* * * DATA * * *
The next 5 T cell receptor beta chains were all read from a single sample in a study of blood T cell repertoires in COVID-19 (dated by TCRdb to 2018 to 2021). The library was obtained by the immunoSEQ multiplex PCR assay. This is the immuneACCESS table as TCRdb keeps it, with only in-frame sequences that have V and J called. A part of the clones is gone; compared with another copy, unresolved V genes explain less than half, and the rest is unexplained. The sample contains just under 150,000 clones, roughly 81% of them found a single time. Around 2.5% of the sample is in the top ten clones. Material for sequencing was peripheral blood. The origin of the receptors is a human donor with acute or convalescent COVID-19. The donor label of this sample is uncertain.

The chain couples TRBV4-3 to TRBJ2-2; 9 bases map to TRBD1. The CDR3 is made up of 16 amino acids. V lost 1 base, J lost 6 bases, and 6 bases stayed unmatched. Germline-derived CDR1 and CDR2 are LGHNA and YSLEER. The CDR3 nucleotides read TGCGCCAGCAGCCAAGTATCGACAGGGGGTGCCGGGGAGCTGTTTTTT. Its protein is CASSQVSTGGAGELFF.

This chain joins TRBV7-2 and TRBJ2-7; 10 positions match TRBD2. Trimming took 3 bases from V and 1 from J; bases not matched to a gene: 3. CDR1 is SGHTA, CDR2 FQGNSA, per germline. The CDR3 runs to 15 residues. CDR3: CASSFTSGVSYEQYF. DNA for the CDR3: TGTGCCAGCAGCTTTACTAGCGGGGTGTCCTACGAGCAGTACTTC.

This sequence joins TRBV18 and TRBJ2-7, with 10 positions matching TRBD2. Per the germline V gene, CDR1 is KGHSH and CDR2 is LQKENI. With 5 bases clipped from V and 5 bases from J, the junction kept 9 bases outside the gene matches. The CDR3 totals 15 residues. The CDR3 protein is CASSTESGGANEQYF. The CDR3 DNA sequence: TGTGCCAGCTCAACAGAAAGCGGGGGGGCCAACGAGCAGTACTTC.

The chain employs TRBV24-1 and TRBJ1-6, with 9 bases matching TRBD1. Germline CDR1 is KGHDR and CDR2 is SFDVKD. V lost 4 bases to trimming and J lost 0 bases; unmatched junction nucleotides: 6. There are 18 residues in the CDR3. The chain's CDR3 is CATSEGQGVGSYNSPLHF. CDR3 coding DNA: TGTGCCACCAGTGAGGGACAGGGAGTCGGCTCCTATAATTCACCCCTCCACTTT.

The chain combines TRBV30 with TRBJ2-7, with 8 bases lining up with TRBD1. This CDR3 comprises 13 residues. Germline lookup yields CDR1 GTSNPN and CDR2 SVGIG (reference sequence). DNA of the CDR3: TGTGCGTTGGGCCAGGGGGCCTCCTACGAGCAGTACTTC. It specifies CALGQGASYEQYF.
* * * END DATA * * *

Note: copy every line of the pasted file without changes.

The next 5 T cell receptor beta chains were all read from a single sample in a study of blood T cell repertoires in COVID-19 (dated by TCRdb to 2018 to 2021). The library was obtained by the immunoSEQ multiplex PCR assay. This is the immuneACCESS table as TCRdb keeps it, with only in-frame sequences that have V and J called. A part of the clones is gone; compared with another copy, unresolved V genes explain less than half, and the rest is unexplained. The sample contains just under 150,000 clones, roughly 81% of them found a single time. Around 2.5% of the sample is in the top ten clones. Material for sequencing was peripheral blood. The origin of the receptors is a human donor with acute or convalescent COVID-19. The donor label of this sample is uncertain.

The chain couples TRBV4-3 to TRBJ2-2; 9 bases map to TRBD1. The CDR3 is made up of 16 amino acids. V lost 1 base, J lost 6 bases, and 6 bases stayed unmatched. Germline-derived CDR1 and CDR2 are LGHNA and YSLEER. The CDR3 nucleotides read TGCGCCAGCAGCCAAGTATCGACAGGGGGTGCCGGGGAGCTGTTTTTT. Its protein is CASSQVSTGGAGELFF.

This chain joins TRBV7-2 and TRBJ2-7; 10 positions match TRBD2. Trimming took 3 bases from V and 1 from J; bases not matched to a gene: 3. CDR1 is SGHTA, CDR2 FQGNSA, per germline. The CDR3 runs to 15 residues. CDR3: CASSFTSGVSYEQYF. DNA for the CDR3: TGTGCCAGCAGCTTTACTAGCGGGGTGTCCTACGAGCAGTACTTC.

This sequence joins TRBV18 and TRBJ2-7, with 10 positions matching TRBD2. Per the germline V gene, CDR1 is KGHSH and CDR2 is LQKENI. With 5 bases clipped from V and 5 bases from J, the junction kept 9 bases outside the gene matches. The CDR3 totals 15 residues. The CDR3 protein is CASSTESGGANEQYF. The CDR3 DNA sequence: TGTGCCAGCTCAACAGAAAGCGGGGGGGCCAACGAGCAGTACTTC.

The chain employs TRBV24-1 and TRBJ1-6, with 9 bases matching TRBD1. Germline CDR1 is KGHDR and CDR2 is SFDVKD. V lost 4 bases to trimming and J lost 0 bases; unmatched junction nucleotides: 6. There are 18 residues in the CDR3. The chain's CDR3 is CATSEGQGVGSYNSPLHF. CDR3 coding DNA: TGTGCCACCAGTGAGGGACAGGGAGTCGGCTCCTATAATTCACCCCTCCACTTT.

The chain combines TRBV30 with TRBJ2-7, with 8 bases lining up with TRBD1. This CDR3 comprises 13 residues. Germline lookup yields CDR1 GTSNPN and CDR2 SVGIG (reference sequence). DNA of the CDR3: TGTGCGTTGGGCCAGGGGGCCTCCTACGAGCAGTACTTC. It specifies CALGQGASYEQYF.